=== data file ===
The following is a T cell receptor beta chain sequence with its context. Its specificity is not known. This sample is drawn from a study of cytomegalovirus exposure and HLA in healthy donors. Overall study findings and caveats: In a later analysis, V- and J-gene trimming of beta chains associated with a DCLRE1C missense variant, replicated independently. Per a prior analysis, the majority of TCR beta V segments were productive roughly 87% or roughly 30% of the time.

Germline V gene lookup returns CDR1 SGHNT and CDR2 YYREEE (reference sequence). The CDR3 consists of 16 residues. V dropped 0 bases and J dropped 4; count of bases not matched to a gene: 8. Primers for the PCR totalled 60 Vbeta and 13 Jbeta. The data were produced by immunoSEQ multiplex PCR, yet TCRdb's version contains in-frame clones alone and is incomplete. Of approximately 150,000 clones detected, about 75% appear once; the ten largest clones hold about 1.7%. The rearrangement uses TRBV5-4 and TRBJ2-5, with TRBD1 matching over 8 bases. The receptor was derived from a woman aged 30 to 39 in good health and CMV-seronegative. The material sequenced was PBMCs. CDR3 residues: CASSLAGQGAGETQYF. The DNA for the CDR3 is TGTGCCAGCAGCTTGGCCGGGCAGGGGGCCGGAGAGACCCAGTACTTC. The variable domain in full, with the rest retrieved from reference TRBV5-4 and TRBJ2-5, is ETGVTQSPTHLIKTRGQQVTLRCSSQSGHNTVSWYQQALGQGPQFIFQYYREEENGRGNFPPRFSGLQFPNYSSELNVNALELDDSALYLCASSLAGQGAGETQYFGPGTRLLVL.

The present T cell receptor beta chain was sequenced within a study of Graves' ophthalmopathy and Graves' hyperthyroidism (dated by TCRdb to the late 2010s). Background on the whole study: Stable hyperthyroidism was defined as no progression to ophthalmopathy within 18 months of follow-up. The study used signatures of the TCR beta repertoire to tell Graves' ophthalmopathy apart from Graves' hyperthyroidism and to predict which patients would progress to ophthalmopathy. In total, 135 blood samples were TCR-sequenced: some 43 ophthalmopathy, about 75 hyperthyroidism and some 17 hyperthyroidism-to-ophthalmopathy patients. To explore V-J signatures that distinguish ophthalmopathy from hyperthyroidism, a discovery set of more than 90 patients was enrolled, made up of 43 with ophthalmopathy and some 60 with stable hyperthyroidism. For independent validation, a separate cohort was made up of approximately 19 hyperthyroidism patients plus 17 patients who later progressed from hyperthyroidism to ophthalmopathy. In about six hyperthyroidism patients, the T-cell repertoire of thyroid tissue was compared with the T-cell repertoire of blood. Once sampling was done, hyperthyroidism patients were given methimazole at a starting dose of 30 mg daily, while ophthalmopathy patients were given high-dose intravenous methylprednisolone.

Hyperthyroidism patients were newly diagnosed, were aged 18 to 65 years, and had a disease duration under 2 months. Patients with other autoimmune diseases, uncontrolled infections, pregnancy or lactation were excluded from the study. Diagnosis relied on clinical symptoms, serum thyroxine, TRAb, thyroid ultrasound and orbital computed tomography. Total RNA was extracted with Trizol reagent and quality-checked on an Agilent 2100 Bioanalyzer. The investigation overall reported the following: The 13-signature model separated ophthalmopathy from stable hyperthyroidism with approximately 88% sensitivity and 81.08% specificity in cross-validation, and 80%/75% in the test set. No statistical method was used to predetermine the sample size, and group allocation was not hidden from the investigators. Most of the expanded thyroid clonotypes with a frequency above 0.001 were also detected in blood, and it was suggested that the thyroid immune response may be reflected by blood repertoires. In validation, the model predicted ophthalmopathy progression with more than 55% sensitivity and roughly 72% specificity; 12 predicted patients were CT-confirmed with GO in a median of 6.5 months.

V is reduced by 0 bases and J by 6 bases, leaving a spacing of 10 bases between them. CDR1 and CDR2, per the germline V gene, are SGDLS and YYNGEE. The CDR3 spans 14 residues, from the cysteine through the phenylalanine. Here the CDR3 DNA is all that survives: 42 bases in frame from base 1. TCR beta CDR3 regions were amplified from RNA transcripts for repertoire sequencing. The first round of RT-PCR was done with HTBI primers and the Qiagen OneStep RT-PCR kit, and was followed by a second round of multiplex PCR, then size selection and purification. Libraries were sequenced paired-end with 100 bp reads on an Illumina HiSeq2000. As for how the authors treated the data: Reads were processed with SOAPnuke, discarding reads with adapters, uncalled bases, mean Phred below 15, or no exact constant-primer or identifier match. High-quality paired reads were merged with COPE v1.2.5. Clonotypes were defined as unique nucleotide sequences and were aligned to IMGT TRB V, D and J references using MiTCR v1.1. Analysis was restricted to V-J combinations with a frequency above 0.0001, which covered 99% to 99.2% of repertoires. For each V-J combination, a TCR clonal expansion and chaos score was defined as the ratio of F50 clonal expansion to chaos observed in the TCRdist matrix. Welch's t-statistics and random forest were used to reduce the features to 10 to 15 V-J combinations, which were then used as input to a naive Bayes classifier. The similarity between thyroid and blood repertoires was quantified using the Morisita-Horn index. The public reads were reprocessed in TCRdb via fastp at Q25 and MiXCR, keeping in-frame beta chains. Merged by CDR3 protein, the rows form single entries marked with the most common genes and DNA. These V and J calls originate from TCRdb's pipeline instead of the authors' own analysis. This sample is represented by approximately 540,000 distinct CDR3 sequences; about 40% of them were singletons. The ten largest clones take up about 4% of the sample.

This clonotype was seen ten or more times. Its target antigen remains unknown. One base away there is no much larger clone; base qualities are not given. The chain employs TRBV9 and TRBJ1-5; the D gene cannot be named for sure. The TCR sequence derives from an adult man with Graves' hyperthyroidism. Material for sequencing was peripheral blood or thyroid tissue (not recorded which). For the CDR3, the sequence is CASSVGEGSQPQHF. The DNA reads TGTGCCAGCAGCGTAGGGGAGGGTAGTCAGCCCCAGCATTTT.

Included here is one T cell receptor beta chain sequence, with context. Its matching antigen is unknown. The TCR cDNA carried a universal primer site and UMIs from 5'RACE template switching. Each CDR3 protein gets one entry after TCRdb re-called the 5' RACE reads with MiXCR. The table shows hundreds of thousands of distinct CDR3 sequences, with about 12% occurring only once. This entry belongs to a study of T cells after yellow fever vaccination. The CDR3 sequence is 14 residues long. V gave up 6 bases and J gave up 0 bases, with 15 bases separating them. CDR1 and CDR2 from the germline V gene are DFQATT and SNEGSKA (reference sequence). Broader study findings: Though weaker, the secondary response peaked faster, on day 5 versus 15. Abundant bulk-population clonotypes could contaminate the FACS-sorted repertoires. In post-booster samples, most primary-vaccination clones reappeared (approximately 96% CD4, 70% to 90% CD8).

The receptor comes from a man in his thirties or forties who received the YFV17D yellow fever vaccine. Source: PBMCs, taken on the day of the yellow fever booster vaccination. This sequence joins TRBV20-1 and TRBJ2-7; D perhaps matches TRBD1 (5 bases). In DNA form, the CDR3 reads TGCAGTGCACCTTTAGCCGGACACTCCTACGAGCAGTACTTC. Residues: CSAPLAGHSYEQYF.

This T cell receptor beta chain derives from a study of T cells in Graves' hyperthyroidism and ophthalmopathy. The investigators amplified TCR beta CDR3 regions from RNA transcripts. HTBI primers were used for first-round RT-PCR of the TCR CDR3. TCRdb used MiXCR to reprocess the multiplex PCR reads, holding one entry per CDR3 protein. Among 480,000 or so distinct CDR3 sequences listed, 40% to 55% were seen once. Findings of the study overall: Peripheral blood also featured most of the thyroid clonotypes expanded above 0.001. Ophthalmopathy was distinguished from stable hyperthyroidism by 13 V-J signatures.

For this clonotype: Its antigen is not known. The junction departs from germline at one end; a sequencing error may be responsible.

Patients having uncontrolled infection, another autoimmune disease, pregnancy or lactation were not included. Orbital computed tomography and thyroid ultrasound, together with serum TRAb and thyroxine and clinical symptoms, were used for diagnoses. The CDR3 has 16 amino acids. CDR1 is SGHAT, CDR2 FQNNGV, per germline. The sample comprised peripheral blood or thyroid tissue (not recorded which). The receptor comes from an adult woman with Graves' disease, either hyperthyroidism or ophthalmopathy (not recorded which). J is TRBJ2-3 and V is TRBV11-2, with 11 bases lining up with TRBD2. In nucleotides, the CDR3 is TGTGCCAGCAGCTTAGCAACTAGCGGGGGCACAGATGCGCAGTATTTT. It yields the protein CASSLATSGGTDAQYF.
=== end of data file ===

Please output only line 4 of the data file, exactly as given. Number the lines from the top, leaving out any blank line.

Hyperthyroidism patients were newly diagnosed, were aged 18 to 65 years, and had a disease duration under 2 months. Patients with other autoimmune diseases, uncontrolled infections, pregnancy or lactation were excluded from the study. Diagnosis relied on clinical symptoms, serum thyroxine, TRAb, thyroid ultrasound and orbital computed tomography. Total RNA was extracted with Trizol reagent and quality-checked on an Agilent 2100 Bioanalyzer. The investigation overall reported the following: The 13-signature model separated ophthalmopathy from stable hyperthyroidism with approximately 88% sensitivity and 81.08% specificity in cross-validation, and 80%/75% in the test set. No statistical method was used to predetermine the sample size, and group allocation was not hidden from the investigators. Most of the expanded thyroid clonotypes with a frequency above 0.001 were also detected in blood, and it was suggested that the thyroid immune response may be reflected by blood repertoires. In validation, the model predicted ophthalmopathy progression with more than 55% sensitivity and roughly 72% specificity; 12 predicted patients were CT-confirmed with GO in a median of 6.5 months.